Leave No Trace
Besides many great thrills while paddling, many enjoy the solitude and raw beauty rivers provide. Even local runs like the Potomac are quite spectacular. It really saddens me when I see people toss trash on the river side. Our club and others in the area have performed numerous river clean-ups in association with the various park authorities. It isn't a bad practice to take along an extra trash bag and tote out small pieces of trash you encounter and dispose in the nearest receptacle. I also highly recommend properly securing gear in your boat so you don't lose anything if you happen to swim. If you severely wrap a boat and are unable to retrieve it (very unlikely with air bags), please contact the local Fire Department so they don't waste scarce resources looking for a non-existent drowned boater.
Most kayak trips are day trips which simplifies bathroom logistics a great deal. On day trips, it is very important to be discreet. Just like any long road trip, try to go before the trip in a regular bathroom facility. If you take this precaution, you will only need to deal with liquid waste. There are pro's and con's to peeing on land versus underwater. If you choose land, hike a good distance away from the river side to avoid stinking up the area. Larger streams provide an excellent dilution factor as long as you are not to close to shore. Most western rafting trips request you pee in the water and downstream of camp or assembly.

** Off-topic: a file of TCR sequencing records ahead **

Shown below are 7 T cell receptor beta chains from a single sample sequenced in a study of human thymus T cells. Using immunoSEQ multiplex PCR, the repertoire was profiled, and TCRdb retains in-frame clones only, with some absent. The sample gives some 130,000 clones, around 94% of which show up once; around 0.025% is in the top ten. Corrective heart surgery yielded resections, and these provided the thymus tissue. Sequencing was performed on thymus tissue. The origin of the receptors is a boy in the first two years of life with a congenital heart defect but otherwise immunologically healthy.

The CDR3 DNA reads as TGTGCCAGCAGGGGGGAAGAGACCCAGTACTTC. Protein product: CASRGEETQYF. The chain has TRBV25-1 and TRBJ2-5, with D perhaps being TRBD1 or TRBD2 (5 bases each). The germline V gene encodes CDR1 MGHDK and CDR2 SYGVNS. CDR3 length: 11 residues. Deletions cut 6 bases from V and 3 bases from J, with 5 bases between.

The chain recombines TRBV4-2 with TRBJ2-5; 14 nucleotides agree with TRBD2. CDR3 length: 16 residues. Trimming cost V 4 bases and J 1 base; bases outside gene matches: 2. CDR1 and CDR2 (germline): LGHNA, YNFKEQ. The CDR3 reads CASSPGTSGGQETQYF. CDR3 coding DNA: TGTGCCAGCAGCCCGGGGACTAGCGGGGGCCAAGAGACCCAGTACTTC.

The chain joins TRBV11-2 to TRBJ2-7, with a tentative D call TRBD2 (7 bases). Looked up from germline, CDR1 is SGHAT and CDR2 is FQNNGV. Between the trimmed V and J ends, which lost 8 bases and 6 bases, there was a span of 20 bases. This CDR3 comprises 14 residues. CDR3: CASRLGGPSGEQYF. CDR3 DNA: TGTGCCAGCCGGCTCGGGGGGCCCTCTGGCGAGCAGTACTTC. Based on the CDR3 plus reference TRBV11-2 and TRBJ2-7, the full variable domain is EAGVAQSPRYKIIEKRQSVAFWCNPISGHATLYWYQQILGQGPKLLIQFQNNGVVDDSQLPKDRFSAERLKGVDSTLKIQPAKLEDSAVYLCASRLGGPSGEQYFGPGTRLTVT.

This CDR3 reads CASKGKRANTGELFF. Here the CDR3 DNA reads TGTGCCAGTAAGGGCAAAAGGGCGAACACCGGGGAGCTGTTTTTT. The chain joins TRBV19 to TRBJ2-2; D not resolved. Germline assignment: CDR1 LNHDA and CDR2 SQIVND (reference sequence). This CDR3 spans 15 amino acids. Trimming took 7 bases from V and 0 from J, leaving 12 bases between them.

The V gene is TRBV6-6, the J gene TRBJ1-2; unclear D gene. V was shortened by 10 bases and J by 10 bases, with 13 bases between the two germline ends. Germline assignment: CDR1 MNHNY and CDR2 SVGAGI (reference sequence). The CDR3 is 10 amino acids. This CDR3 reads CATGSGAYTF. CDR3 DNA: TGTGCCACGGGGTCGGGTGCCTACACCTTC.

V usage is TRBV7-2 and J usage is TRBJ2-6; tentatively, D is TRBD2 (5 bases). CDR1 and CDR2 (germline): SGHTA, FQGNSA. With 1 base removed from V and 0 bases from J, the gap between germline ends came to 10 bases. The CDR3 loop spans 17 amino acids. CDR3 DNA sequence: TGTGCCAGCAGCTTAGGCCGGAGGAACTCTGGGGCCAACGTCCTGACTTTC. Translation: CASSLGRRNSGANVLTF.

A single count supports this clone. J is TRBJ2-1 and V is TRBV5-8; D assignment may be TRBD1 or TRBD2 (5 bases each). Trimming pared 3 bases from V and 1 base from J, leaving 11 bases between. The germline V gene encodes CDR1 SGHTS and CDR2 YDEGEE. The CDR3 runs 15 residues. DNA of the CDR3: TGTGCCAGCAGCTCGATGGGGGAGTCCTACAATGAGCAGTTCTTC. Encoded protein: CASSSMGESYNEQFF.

Solid waste issues are more challenging. If you go the burial route, you will need a small shovel and dry toilet paper of course. Bury roughly 6" underground and stay at least 200' from any water source. Heavily used parks and streams often have more stringent requirements such as usage of portable potties and carrying your waste out. Here is a good article on this very subject: Human Waste Procedures.
When washing up, please use bio-degradable soap like Doctor Bronners or Camp Suds and do so well away from the stream side. There are a number of hand sanitizer products on the market these days that can also be used and packed out which are perfect for day trips.
River trips are supposed to be fun, not a race. Schedule frequent breaks so people can stay well hydrated, take nature breaks, and make minor adjustments. I like to take these breaks at interesting places like play spots, nice beaches, etc. On a long day trip, I strongly recommend a lunch break. Some will eat, others will play close by river features. Set a time limit for lunch and let everyone know otherwise you may take far longer to reassemble than your float plan budgeted for. After lunch, do a quick inspection to make certain no one left any trash behind.